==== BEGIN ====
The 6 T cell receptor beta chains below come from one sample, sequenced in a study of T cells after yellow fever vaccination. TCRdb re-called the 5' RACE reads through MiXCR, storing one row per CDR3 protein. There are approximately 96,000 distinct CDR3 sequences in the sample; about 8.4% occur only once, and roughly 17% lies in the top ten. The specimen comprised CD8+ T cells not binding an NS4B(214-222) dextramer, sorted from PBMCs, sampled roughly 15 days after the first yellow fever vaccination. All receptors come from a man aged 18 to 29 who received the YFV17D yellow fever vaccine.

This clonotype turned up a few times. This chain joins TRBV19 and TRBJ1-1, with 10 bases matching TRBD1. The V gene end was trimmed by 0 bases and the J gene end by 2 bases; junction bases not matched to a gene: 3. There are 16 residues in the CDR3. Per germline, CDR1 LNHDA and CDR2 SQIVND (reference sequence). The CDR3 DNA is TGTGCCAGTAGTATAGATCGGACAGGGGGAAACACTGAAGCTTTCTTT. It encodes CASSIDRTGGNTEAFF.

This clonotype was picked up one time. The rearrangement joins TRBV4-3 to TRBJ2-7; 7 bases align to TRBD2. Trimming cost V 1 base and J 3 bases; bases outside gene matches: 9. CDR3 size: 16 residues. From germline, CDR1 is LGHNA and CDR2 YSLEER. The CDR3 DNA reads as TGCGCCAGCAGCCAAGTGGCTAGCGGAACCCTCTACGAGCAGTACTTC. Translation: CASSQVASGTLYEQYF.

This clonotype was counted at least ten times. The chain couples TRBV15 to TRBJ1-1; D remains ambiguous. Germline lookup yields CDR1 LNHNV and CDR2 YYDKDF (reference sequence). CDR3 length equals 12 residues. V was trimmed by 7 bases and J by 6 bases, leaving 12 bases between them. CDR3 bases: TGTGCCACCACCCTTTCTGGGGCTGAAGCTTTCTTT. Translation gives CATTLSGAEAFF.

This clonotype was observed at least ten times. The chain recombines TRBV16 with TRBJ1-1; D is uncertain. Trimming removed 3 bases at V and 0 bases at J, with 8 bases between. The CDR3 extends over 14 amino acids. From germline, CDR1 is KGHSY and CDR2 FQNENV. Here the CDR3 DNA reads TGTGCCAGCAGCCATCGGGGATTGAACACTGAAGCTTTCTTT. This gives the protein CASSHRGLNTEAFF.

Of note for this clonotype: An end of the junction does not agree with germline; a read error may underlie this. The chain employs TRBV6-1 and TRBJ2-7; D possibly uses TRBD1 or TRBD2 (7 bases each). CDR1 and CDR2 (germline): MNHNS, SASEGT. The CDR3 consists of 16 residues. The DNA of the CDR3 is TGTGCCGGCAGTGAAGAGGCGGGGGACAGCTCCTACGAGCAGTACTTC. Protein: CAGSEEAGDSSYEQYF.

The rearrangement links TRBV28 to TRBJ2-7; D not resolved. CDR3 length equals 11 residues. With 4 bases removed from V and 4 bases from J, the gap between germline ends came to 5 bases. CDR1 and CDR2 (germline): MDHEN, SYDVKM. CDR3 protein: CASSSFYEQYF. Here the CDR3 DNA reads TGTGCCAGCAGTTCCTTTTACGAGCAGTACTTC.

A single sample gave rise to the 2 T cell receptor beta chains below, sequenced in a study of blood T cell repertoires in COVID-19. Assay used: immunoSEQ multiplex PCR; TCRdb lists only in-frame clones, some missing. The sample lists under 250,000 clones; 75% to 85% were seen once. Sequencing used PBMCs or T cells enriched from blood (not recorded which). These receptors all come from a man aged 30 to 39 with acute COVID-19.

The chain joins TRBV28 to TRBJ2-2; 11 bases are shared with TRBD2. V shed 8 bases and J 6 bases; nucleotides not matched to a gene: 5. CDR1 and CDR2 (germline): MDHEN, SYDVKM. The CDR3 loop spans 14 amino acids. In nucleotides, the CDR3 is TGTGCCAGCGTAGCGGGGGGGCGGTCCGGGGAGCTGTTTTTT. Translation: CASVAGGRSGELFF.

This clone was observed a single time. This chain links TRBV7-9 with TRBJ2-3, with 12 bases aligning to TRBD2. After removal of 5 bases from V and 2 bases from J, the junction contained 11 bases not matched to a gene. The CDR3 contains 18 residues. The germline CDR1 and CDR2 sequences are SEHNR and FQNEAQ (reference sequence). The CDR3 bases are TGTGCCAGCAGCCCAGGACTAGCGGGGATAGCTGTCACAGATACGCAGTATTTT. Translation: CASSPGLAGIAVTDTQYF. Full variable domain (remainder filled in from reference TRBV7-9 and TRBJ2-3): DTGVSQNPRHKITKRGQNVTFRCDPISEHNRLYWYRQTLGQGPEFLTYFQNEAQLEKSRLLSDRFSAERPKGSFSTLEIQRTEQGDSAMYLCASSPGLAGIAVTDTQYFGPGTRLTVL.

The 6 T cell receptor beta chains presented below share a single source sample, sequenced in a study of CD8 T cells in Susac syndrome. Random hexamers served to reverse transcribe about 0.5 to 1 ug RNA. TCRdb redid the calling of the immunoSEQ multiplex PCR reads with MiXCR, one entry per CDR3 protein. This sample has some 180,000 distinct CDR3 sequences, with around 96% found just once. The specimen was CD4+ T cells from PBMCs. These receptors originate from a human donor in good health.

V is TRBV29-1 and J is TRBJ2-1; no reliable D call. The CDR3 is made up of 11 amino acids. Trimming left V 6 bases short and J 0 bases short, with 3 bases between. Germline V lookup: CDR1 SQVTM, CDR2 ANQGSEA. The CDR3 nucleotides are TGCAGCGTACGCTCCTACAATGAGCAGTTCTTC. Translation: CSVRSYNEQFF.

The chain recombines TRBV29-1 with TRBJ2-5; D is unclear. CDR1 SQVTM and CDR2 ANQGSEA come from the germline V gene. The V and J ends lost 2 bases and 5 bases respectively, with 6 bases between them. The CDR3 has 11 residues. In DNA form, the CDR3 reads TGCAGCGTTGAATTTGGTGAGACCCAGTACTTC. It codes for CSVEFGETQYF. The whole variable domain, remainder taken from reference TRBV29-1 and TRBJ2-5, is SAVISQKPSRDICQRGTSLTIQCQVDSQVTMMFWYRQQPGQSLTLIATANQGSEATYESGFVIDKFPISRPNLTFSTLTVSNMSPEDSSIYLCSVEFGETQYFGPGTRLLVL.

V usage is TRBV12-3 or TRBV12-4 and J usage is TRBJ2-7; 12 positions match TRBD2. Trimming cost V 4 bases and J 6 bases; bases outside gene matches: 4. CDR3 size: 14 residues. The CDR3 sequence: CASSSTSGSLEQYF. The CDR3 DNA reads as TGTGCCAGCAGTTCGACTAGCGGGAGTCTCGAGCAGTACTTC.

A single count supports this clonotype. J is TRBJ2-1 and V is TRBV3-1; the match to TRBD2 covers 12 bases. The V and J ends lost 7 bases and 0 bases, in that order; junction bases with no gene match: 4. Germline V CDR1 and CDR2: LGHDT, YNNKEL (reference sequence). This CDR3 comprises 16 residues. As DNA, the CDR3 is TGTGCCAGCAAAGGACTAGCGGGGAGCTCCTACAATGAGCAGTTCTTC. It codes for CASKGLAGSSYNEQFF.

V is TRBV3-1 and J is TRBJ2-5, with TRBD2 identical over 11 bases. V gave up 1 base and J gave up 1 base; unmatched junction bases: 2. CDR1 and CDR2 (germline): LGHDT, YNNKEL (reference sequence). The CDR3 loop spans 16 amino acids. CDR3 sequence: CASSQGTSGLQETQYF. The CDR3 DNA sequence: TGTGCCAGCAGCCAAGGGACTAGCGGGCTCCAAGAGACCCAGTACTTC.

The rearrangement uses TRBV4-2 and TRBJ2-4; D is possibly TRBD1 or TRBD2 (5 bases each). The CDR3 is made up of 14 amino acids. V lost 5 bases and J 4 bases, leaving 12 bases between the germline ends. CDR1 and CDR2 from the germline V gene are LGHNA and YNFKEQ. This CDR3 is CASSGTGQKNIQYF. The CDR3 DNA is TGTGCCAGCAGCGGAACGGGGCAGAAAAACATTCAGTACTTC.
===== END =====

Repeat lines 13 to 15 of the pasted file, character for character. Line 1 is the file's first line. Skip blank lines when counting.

The chain recombines TRBV29-1 with TRBJ2-5; D is unclear. CDR1 SQVTM and CDR2 ANQGSEA come from the germline V gene. The V and J ends lost 2 bases and 5 bases respectively, with 6 bases between them. The CDR3 has 11 residues. In DNA form, the CDR3 reads TGCAGCGTTGAATTTGGTGAGACCCAGTACTTC. It codes for CSVEFGETQYF. The whole variable domain, remainder taken from reference TRBV29-1 and TRBJ2-5, is SAVISQKPSRDICQRGTSLTIQCQVDSQVTMMFWYRQQPGQSLTLIATANQGSEATYESGFVIDKFPISRPNLTFSTLTVSNMSPEDSSIYLCSVEFGETQYFGPGTRLLVL.

V usage is TRBV12-3 or TRBV12-4 and J usage is TRBJ2-7; 12 positions match TRBD2. Trimming cost V 4 bases and J 6 bases; bases outside gene matches: 4. CDR3 size: 14 residues. The CDR3 sequence: CASSSTSGSLEQYF. The CDR3 DNA reads as TGTGCCAGCAGTTCGACTAGCGGGAGTCTCGAGCAGTACTTC.

A single count supports this clonotype. J is TRBJ2-1 and V is TRBV3-1; the match to TRBD2 covers 12 bases. The V and J ends lost 7 bases and 0 bases, in that order; junction bases with no gene match: 4. Germline V CDR1 and CDR2: LGHDT, YNNKEL (reference sequence). This CDR3 comprises 16 residues. As DNA, the CDR3 is TGTGCCAGCAAAGGACTAGCGGGGAGCTCCTACAATGAGCAGTTCTTC. It codes for CASKGLAGSSYNEQFF.